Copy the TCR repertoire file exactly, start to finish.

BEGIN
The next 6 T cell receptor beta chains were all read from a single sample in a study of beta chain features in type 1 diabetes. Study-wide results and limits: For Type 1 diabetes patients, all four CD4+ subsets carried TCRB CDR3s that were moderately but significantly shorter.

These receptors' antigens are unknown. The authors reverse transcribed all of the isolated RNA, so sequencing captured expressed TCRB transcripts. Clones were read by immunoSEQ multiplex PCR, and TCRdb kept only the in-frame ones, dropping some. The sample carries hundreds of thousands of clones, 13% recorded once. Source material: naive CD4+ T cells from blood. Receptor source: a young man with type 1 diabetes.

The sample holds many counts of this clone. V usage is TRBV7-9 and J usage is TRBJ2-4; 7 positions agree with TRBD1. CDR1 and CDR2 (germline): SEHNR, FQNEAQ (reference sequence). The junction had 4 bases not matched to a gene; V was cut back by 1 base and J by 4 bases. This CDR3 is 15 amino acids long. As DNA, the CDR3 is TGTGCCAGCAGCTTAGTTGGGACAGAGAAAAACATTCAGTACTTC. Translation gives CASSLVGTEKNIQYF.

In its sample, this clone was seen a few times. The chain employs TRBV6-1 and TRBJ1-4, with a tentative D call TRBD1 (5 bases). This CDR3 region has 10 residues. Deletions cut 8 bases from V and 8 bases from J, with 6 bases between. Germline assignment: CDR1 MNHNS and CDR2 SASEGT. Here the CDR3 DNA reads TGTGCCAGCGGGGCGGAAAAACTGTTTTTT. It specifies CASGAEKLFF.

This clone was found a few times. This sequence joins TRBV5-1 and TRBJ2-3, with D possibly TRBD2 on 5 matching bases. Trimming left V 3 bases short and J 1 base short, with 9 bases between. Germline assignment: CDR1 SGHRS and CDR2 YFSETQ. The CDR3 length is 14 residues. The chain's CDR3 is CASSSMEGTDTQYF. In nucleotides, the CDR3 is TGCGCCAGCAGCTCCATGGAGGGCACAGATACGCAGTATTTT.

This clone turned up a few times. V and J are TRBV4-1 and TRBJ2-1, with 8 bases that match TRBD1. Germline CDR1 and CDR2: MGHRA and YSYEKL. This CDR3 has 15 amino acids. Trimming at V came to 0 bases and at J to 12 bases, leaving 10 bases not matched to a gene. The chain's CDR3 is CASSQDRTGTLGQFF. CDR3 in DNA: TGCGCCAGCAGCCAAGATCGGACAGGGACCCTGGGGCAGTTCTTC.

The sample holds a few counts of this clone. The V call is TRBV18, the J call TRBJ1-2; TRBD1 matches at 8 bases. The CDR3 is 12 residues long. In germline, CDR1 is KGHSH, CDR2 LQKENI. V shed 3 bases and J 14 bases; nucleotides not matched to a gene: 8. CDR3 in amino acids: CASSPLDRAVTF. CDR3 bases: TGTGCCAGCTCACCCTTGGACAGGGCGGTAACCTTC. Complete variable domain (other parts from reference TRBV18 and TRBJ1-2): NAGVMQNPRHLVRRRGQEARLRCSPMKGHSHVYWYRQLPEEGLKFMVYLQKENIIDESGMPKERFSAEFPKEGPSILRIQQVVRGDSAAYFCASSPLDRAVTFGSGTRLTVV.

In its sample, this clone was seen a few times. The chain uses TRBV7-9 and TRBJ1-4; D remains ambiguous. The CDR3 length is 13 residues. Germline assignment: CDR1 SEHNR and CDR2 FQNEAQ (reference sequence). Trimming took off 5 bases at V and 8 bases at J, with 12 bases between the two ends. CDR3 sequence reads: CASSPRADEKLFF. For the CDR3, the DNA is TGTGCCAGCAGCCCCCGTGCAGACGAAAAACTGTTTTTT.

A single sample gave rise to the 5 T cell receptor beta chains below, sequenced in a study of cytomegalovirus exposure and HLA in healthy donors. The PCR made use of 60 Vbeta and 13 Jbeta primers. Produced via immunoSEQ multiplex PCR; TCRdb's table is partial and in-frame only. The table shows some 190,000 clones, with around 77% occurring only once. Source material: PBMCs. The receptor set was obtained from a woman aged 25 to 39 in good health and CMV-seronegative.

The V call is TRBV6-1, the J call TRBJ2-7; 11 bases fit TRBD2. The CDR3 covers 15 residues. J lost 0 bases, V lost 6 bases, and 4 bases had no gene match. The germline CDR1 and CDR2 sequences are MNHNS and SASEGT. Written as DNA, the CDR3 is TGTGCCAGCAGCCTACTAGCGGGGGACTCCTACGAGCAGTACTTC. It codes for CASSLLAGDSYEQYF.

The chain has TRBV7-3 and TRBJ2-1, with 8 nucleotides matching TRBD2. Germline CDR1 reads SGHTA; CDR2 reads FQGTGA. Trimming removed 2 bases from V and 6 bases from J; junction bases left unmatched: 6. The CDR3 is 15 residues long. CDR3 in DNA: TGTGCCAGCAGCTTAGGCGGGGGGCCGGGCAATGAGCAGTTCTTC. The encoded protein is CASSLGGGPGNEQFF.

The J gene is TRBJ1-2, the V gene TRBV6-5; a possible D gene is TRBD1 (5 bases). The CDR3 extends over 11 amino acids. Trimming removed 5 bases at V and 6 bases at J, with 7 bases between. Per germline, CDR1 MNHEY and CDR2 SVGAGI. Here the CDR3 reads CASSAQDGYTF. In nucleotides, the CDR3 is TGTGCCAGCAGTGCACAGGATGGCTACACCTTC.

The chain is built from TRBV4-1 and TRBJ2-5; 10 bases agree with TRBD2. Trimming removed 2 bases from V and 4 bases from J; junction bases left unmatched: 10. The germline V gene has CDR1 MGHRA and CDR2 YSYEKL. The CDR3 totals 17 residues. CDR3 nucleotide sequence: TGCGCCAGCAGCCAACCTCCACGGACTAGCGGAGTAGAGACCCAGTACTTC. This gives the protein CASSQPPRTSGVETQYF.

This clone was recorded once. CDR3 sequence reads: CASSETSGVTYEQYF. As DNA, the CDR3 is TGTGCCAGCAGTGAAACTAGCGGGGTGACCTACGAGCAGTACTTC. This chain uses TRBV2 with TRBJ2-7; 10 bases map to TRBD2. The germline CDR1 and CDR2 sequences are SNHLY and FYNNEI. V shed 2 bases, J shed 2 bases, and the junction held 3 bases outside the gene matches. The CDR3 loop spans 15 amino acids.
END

The next 6 T cell receptor beta chains were all read from a single sample in a study of beta chain features in type 1 diabetes. Study-wide results and limits: For Type 1 diabetes patients, all four CD4+ subsets carried TCRB CDR3s that were moderately but significantly shorter.

These receptors' antigens are unknown. The authors reverse transcribed all of the isolated RNA, so sequencing captured expressed TCRB transcripts. Clones were read by immunoSEQ multiplex PCR, and TCRdb kept only the in-frame ones, dropping some. The sample carries hundreds of thousands of clones, 13% recorded once. Source material: naive CD4+ T cells from blood. Receptor source: a young man with type 1 diabetes.

The sample holds many counts of this clone. V usage is TRBV7-9 and J usage is TRBJ2-4; 7 positions agree with TRBD1. CDR1 and CDR2 (germline): SEHNR, FQNEAQ (reference sequence). The junction had 4 bases not matched to a gene; V was cut back by 1 base and J by 4 bases. This CDR3 is 15 amino acids long. As DNA, the CDR3 is TGTGCCAGCAGCTTAGTTGGGACAGAGAAAAACATTCAGTACTTC. Translation gives CASSLVGTEKNIQYF.

In its sample, this clone was seen a few times. The chain employs TRBV6-1 and TRBJ1-4, with a tentative D call TRBD1 (5 bases). This CDR3 region has 10 residues. Deletions cut 8 bases from V and 8 bases from J, with 6 bases between. Germline assignment: CDR1 MNHNS and CDR2 SASEGT. Here the CDR3 DNA reads TGTGCCAGCGGGGCGGAAAAACTGTTTTTT. It specifies CASGAEKLFF.

This clone was found a few times. This sequence joins TRBV5-1 and TRBJ2-3, with D possibly TRBD2 on 5 matching bases. Trimming left V 3 bases short and J 1 base short, with 9 bases between. Germline assignment: CDR1 SGHRS and CDR2 YFSETQ. The CDR3 length is 14 residues. The chain's CDR3 is CASSSMEGTDTQYF. In nucleotides, the CDR3 is TGCGCCAGCAGCTCCATGGAGGGCACAGATACGCAGTATTTT.

This clone turned up a few times. V and J are TRBV4-1 and TRBJ2-1, with 8 bases that match TRBD1. Germline CDR1 and CDR2: MGHRA and YSYEKL. This CDR3 has 15 amino acids. Trimming at V came to 0 bases and at J to 12 bases, leaving 10 bases not matched to a gene. The chain's CDR3 is CASSQDRTGTLGQFF. CDR3 in DNA: TGCGCCAGCAGCCAAGATCGGACAGGGACCCTGGGGCAGTTCTTC.

The sample holds a few counts of this clone. The V call is TRBV18, the J call TRBJ1-2; TRBD1 matches at 8 bases. The CDR3 is 12 residues long. In germline, CDR1 is KGHSH, CDR2 LQKENI. V shed 3 bases and J 14 bases; nucleotides not matched to a gene: 8. CDR3 in amino acids: CASSPLDRAVTF. CDR3 bases: TGTGCCAGCTCACCCTTGGACAGGGCGGTAACCTTC. Complete variable domain (other parts from reference TRBV18 and TRBJ1-2): NAGVMQNPRHLVRRRGQEARLRCSPMKGHSHVYWYRQLPEEGLKFMVYLQKENIIDESGMPKERFSAEFPKEGPSILRIQQVVRGDSAAYFCASSPLDRAVTFGSGTRLTVV.

In its sample, this clone was seen a few times. The chain uses TRBV7-9 and TRBJ1-4; D remains ambiguous. The CDR3 length is 13 residues. Germline assignment: CDR1 SEHNR and CDR2 FQNEAQ (reference sequence). Trimming took off 5 bases at V and 8 bases at J, with 12 bases between the two ends. CDR3 sequence reads: CASSPRADEKLFF. For the CDR3, the DNA is TGTGCCAGCAGCCCCCGTGCAGACGAAAAACTGTTTTTT.

A single sample gave rise to the 5 T cell receptor beta chains below, sequenced in a study of cytomegalovirus exposure and HLA in healthy donors. The PCR made use of 60 Vbeta and 13 Jbeta primers. Produced via immunoSEQ multiplex PCR; TCRdb's table is partial and in-frame only. The table shows some 190,000 clones, with around 77% occurring only once. Source material: PBMCs. The receptor set was obtained from a woman aged 25 to 39 in good health and CMV-seronegative.

The V call is TRBV6-1, the J call TRBJ2-7; 11 bases fit TRBD2. The CDR3 covers 15 residues. J lost 0 bases, V lost 6 bases, and 4 bases had no gene match. The germline CDR1 and CDR2 sequences are MNHNS and SASEGT. Written as DNA, the CDR3 is TGTGCCAGCAGCCTACTAGCGGGGGACTCCTACGAGCAGTACTTC. It codes for CASSLLAGDSYEQYF.

The chain has TRBV7-3 and TRBJ2-1, with 8 nucleotides matching TRBD2. Germline CDR1 reads SGHTA; CDR2 reads FQGTGA. Trimming removed 2 bases from V and 6 bases from J; junction bases left unmatched: 6. The CDR3 is 15 residues long. CDR3 in DNA: TGTGCCAGCAGCTTAGGCGGGGGGCCGGGCAATGAGCAGTTCTTC. The encoded protein is CASSLGGGPGNEQFF.

The J gene is TRBJ1-2, the V gene TRBV6-5; a possible D gene is TRBD1 (5 bases). The CDR3 extends over 11 amino acids. Trimming removed 5 bases at V and 6 bases at J, with 7 bases between. Per germline, CDR1 MNHEY and CDR2 SVGAGI. Here the CDR3 reads CASSAQDGYTF. In nucleotides, the CDR3 is TGTGCCAGCAGTGCACAGGATGGCTACACCTTC.

The chain is built from TRBV4-1 and TRBJ2-5; 10 bases agree with TRBD2. Trimming removed 2 bases from V and 4 bases from J; junction bases left unmatched: 10. The germline V gene has CDR1 MGHRA and CDR2 YSYEKL. The CDR3 totals 17 residues. CDR3 nucleotide sequence: TGCGCCAGCAGCCAACCTCCACGGACTAGCGGAGTAGAGACCCAGTACTTC. This gives the protein CASSQPPRTSGVETQYF.

This clone was recorded once. CDR3 sequence reads: CASSETSGVTYEQYF. As DNA, the CDR3 is TGTGCCAGCAGTGAAACTAGCGGGGTGACCTACGAGCAGTACTTC. This chain uses TRBV2 with TRBJ2-7; 10 bases map to TRBD2. The germline CDR1 and CDR2 sequences are SNHLY and FYNNEI. V shed 2 bases, J shed 2 bases, and the junction held 3 bases outside the gene matches. The CDR3 loop spans 15 amino acids.